Cockroaches v. Bright Light (2010)

Activist judge overturns Proposition 8, completely undermining The People’s fundamental right to discriminate

Today, California’s Proposition 8 was overturned in a ruling by Chief US District Judge Vaughn Walker. The National Organization for Marriage quickly issued a press release:

“Big surprise! We expected nothing different from Judge Vaughn Walker, after the biased way he conducted this trial,” said Brian Brown, President of NOM. “With a stroke of his pen, Judge Walker has overruled the votes and values of 7 million Californians who voted for marriage as one man and one woman….”

Their desire for appeal is understandable, considering the clear bias of Walker, who is, of course openly gay. (And who was originally nominated by Ronald Reagan, failed to be confirmed because of liberal opposition to his “insensitivity” towards homosexuals, was again nominated by George H.W. Bush, and was unanimously approved by a Republican-majority Senate).

This outrageous demonstration of the separation of powers has sent shockwaves throughout the nation, raising deeper questions about the fundamentals of American government, such as: “Have any of you people ever read a high school Civics textbook?” Understandably, the defendants in the case were quick to express their outrage:

California Gov. Arnold Schwarzenegger: “For the hundreds of thousands of Californians in gay and lesbian households who are managing their day-to-day lives, this decision affirms the full legal protections and safeguards I believe everyone deserves. At the same time, it provides an opportunity for all Californians to consider our history of leading the way to the future, and our growing reputation of treating all people and their relationships with equal respect and dignity.”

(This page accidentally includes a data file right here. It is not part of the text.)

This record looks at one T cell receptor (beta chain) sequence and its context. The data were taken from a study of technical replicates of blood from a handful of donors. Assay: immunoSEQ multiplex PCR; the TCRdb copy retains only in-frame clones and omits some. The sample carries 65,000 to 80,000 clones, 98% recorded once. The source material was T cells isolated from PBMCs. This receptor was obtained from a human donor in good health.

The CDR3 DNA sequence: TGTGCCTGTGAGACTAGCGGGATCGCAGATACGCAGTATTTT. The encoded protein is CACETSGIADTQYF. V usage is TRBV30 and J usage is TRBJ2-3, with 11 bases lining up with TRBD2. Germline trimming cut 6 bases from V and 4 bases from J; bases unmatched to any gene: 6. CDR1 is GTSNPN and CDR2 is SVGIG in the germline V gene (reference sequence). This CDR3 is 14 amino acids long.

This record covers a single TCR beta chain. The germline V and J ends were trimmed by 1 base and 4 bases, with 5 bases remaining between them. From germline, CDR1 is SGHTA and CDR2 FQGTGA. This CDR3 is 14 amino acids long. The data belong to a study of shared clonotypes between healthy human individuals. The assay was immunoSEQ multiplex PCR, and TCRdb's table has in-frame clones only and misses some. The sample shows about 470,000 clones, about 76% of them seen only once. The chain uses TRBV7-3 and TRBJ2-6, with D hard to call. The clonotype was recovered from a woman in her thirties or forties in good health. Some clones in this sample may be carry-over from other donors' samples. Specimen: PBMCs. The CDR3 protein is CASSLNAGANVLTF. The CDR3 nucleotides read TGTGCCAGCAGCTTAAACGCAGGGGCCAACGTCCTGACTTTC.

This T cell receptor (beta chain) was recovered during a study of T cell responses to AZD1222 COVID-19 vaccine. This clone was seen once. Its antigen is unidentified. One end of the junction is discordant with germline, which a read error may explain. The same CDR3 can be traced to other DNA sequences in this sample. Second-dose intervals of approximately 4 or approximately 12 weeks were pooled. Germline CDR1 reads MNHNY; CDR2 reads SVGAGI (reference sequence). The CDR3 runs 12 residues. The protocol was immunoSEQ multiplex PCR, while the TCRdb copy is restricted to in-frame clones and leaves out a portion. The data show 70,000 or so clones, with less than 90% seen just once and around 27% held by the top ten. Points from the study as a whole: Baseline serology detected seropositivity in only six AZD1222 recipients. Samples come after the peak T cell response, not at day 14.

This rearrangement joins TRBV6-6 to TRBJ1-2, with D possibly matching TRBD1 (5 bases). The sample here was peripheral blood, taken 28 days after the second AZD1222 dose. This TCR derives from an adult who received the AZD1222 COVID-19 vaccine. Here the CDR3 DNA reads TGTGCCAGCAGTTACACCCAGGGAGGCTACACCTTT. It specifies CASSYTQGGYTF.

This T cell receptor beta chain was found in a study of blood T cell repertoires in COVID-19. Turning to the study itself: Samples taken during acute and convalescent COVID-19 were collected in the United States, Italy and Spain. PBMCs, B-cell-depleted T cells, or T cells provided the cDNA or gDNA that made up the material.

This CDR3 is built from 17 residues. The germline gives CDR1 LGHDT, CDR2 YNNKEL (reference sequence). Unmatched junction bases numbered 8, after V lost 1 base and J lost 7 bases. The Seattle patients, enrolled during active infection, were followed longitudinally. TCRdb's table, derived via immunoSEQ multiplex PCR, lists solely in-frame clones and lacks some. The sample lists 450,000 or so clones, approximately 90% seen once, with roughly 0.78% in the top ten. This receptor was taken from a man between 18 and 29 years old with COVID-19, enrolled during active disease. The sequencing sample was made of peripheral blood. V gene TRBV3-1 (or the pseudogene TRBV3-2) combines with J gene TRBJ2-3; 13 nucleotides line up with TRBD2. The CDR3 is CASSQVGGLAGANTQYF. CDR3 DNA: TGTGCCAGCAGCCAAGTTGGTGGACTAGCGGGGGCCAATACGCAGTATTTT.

California Attorney General Jerry Brown: “In striking down Proposition 8, Judge Walker came to the same conclusion I did when I declined to defend it: Proposition 8 violates the equal protection guarantee of the Fourteenth Amendment of the United States Constitution by taking away the right of same-sex couples to marry, without a sufficient governmental interest.”

Supporters of Proposition 8 — who are not homophobic, just deeply committed to states’ rights and the freedom of religion, no honest — lament this as yet another example of the long, unsettling history of judicial activism in the United States. Loving v. Virginia, Brown v. Board of Education, where does it all end? The very concept of activist judges legislating from the bench is the antithesis of the ideals our country was founded on.

Brian Raum of the “Alliance Defense Fund” — again, not persecuting gays but defending the democratic process — paints a nightmare scenario:

“The majority of California voters simply wished to preserve the historic definition of marriage. The other side’s attack upon their good will and motives is lamentable and preposterous,” Mr. Raum said. “Imagine what would happen if every state constitutional amendment could be eliminated by small groups of wealthy activists who malign the intent of the people. It would no longer be America, but a tyranny of elitists.”